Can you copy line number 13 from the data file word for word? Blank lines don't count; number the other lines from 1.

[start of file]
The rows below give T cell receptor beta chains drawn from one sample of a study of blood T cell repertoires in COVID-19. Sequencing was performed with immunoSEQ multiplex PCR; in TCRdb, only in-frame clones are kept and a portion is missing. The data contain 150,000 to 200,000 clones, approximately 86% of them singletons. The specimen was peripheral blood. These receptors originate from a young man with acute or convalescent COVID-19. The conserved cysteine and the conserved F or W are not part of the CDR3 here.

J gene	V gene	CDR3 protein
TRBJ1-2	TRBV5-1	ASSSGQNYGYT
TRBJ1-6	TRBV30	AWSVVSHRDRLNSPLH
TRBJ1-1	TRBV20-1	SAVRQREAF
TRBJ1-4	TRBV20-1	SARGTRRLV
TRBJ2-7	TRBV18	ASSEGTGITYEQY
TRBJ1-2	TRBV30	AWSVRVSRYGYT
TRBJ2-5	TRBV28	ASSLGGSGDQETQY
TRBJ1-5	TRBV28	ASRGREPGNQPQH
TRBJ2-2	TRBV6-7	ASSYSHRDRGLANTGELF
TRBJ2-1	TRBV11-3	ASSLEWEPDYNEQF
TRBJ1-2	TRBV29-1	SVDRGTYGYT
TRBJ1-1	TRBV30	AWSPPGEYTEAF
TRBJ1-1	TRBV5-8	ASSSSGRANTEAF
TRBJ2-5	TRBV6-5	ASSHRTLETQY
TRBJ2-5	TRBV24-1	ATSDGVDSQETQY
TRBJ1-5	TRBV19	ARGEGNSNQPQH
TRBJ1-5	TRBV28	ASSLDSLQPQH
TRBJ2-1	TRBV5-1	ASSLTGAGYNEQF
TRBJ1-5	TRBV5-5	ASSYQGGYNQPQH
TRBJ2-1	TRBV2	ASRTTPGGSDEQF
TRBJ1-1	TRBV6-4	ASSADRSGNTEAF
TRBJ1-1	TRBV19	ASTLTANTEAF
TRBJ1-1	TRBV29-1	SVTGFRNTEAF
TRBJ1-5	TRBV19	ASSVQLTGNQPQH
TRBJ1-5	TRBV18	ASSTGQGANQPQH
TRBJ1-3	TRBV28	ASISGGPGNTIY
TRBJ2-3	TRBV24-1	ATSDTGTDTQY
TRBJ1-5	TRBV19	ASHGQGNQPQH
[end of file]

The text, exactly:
TRBJ1-2	TRBV29-1	SVDRGTYGYT